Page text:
I don't guess I'll ever know how that all would have turned out. I was blind sided by a divorce in 2003, and despite my ex-wife's intense dislike of me, she sure liked the thought of getting her hands into the little bit of money I had earned and saved. I sold our farm, which we had bought from my mom after dad died and which had been in our family for seven generations, to pay her out. I hated being forced to sell at the time, but maybe it saved me from an even worse ending a few years down the road. There was much that I loved about the way I grew up (and much that I still want to replicate today) but the business model that served my grandad never really did serve me. Failure has the ability to teach lessons much more effectively than success. I loved my first wife and I loved farming. I failed at both. The day my farm got sold was the day I fully realized my losses. It was the worst day of my life. I vowed that I was done forever with conventional commodity agriculture. My paradigm(s) had shifted, though to what, I wasn't at the time so sure of.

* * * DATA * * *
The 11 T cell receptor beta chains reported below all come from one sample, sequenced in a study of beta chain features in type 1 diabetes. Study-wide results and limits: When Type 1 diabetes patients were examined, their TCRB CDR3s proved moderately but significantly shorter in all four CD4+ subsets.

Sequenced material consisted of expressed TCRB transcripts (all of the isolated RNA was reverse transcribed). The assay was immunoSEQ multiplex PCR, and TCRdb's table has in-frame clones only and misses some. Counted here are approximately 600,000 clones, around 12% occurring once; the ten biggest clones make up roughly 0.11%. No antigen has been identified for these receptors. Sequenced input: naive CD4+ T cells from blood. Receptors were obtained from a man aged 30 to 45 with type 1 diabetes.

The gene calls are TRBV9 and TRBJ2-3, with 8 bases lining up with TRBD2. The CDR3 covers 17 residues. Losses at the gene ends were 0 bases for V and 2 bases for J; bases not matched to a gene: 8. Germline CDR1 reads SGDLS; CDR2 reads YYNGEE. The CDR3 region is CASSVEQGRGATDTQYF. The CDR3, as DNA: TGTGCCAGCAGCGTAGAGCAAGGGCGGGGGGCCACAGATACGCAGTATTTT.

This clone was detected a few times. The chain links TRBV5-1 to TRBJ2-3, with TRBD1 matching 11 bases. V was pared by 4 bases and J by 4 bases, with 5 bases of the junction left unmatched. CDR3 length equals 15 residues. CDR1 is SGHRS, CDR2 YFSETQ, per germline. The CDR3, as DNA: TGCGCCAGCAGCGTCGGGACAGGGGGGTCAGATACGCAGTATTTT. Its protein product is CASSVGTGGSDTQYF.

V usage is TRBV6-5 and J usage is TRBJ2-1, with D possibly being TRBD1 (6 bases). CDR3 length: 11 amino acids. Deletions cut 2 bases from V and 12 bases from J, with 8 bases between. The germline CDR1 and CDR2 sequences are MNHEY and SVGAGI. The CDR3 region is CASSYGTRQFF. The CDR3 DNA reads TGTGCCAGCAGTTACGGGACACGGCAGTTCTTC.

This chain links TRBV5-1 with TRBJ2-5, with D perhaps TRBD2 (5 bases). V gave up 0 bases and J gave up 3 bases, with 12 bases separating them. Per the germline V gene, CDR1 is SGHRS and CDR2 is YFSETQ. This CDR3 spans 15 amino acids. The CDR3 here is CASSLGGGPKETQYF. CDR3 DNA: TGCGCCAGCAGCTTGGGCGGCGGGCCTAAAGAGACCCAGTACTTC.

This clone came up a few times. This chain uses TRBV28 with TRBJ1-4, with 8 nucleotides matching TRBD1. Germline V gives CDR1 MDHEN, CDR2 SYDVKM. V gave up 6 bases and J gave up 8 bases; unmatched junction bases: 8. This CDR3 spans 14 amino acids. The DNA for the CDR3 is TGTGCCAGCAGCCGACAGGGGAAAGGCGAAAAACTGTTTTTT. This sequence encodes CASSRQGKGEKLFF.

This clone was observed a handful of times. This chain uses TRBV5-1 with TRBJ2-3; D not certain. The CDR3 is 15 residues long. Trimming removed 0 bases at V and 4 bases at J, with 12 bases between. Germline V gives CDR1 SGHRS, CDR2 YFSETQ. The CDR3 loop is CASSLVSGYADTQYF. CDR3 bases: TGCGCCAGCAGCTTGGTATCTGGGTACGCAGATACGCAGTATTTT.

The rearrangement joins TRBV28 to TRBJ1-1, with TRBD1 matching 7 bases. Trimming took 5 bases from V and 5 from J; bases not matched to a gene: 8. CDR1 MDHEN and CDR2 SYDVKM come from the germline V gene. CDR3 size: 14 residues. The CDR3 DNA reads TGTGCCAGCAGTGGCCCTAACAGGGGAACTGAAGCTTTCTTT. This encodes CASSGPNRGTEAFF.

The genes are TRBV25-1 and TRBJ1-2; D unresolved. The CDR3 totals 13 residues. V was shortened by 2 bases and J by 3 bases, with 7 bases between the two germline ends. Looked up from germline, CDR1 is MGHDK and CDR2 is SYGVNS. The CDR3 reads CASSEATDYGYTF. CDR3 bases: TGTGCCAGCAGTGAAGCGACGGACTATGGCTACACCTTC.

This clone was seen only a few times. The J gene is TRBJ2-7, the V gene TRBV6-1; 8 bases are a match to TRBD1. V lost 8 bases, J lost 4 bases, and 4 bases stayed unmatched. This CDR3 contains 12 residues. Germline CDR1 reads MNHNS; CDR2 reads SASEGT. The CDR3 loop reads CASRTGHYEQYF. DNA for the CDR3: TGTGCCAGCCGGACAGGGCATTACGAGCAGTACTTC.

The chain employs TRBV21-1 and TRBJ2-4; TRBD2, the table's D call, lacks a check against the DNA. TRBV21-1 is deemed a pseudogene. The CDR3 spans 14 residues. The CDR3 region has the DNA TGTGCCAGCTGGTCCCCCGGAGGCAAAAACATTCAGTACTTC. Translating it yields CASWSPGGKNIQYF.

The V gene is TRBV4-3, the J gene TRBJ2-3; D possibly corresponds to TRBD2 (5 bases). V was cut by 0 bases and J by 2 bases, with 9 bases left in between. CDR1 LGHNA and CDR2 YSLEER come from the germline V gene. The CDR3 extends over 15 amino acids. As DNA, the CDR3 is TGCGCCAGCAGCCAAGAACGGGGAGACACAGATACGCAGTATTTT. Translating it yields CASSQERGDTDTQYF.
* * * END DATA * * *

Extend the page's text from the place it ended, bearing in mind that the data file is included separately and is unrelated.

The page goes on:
Two years later, shortly after I married Melissa, we bought a bunch of beef calves with a partner in Benson VT. The goal was to finish them all and sell them direct to consumers. We didn't have any money to buy grain but we had plenty of grass, so we grass finished every one of them. Surprisingly, we sold everything we finished, and even more surprisingly to me, the beef was delicious...among the best I have ever eaten ! To honour my mid-life re-introduction to a very different kind of farming, Melissa and I agreed it would be very appropriate to call our new venture Paradigm Farms.

People today remark to me that I walk around most of the time with a goofy grin pasted on my face. Damn straight I do. I'm a full time farmer. I've got one HELL of a wife. I have several viable businesses going on, and I'm living my childhood dream. If that's not reason enough to walk around smiling, I don't know what is !